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In the early 1990s the Newcastle and North Tyneside Health Authority’s strategic objective was to ‘rationalise’ the hospital service in Newcastle by strengthening community-based services at the same time as closing hospital beds. They realised that they had to build closer relationships with the City Council, the universities and the many active voluntary agencies in the city. This led to the formation of the Newcastle Health Partnership that brought together the major stakeholders with an interest in improving the health of the city. One senior official said:

"When I heard about the whole system idea I thought ‘Yes!’ It seems
obvious to me that the whole should function as greater than the sumof its parts. The very democratic approach of whole system working is something that promotes the wide involvement needed to ensure that this happens."

A group of people came together in early 1995 to explore the ideas and how they might be used to improve the well-being of older people in the city. They knew that this would depend on a lot of different organisations and on older people themselves, and could imagine that bringing them all together might be productive. So they went to the newly formed Newcastle Health Partnership with a proposal to hold a Whole System Event. By the final planning meeting in September 1995 more than 35 people and organisations were already involved and on the big day something like 200 people gathered at the Eldon Leisure Centre.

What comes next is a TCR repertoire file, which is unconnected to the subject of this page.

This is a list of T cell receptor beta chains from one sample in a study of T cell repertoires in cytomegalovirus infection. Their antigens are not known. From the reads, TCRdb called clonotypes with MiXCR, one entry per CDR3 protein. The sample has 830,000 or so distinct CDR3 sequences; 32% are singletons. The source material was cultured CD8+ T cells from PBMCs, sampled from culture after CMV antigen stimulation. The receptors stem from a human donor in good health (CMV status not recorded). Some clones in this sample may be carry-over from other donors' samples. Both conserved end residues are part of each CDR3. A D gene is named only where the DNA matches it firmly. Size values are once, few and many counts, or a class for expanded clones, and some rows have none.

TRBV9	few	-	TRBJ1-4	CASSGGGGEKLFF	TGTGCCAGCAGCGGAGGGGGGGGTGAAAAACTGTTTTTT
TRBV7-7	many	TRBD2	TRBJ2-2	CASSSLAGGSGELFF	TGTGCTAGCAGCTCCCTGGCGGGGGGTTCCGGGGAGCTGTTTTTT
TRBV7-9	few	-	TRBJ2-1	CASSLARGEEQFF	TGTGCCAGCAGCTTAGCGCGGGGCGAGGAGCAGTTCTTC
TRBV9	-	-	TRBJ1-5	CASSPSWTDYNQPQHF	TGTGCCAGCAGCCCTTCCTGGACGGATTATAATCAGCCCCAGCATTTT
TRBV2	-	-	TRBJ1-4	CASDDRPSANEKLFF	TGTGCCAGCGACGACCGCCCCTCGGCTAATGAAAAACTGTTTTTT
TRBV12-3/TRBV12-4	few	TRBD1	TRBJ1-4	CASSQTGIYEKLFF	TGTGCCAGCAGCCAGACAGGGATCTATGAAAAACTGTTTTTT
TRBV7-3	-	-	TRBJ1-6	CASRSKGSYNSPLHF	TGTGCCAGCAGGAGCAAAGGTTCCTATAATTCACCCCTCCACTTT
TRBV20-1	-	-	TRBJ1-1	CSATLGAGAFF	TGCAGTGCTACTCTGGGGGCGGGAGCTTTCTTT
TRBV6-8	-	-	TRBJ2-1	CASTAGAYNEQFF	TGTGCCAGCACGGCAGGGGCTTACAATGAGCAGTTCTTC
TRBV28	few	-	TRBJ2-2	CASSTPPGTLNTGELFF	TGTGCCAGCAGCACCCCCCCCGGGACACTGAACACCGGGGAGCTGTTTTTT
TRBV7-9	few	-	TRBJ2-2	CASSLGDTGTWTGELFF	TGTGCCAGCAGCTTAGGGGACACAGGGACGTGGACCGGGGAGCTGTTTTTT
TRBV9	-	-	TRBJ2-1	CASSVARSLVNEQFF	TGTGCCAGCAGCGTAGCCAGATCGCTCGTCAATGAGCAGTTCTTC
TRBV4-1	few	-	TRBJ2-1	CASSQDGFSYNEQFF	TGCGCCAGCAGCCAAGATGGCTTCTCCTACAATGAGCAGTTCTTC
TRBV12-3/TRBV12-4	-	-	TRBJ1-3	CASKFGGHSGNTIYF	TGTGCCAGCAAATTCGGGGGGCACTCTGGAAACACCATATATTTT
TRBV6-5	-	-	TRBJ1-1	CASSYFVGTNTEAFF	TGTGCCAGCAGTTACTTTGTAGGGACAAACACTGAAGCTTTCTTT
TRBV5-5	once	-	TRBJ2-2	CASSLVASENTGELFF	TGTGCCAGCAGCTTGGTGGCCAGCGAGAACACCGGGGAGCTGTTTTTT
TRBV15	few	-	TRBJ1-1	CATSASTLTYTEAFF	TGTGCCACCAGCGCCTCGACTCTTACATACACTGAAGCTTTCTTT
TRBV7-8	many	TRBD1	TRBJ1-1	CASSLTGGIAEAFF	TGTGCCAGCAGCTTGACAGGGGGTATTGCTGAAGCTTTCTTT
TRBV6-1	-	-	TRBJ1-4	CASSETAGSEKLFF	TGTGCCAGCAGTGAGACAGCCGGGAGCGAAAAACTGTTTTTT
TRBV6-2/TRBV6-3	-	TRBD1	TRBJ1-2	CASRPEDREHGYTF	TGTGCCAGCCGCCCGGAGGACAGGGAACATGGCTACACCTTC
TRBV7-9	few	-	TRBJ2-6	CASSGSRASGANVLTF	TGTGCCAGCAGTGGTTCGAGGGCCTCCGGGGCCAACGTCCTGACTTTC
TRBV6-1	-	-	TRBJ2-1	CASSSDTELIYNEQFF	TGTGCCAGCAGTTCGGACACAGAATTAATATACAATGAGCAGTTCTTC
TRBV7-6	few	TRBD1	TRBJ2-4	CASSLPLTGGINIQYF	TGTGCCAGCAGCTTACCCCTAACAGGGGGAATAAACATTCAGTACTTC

I remember going down the long corridors with a real sense of expectation but also nervousness. There was a tremendous buzz. In the main hall lots of round tables were set up and all sorts of people were milling around wondering what was going to happen.

Participants had all sorts of concerns - would this just be a talking shop, was it worth three days of their time, would their concerns get to the top of the agenda, would the results be anything other than an unrealistic wish list?

To me the essential thing was to suspend disbelief and give the event a chance. I’m glad to say that most people did the same and it began to gather real momentum.

A whole system event is not at all like a normal conference or public consultation. There is no platform, no presentation and no outside experts. Almost a quarter of the participants were older people. They were some of the most enthusiastic, not least because they found themselves sitting around the same tables as senior managers discussing issues that really mattered to them.

Getting chief officers on board is really important. We worked hard at that. The most important thing is that top people are supportive, even if they’re not all present

Local people formed 15 small groups after the event to work on issues they felt strongly about. Some got on quickly with specific work, such as publishing a directory of housing suitable for older people. Some grew in unexpected ways, others floundered. One group began with a concern about culturally appropriate services and developed a programme of work to improve hospital discharge.

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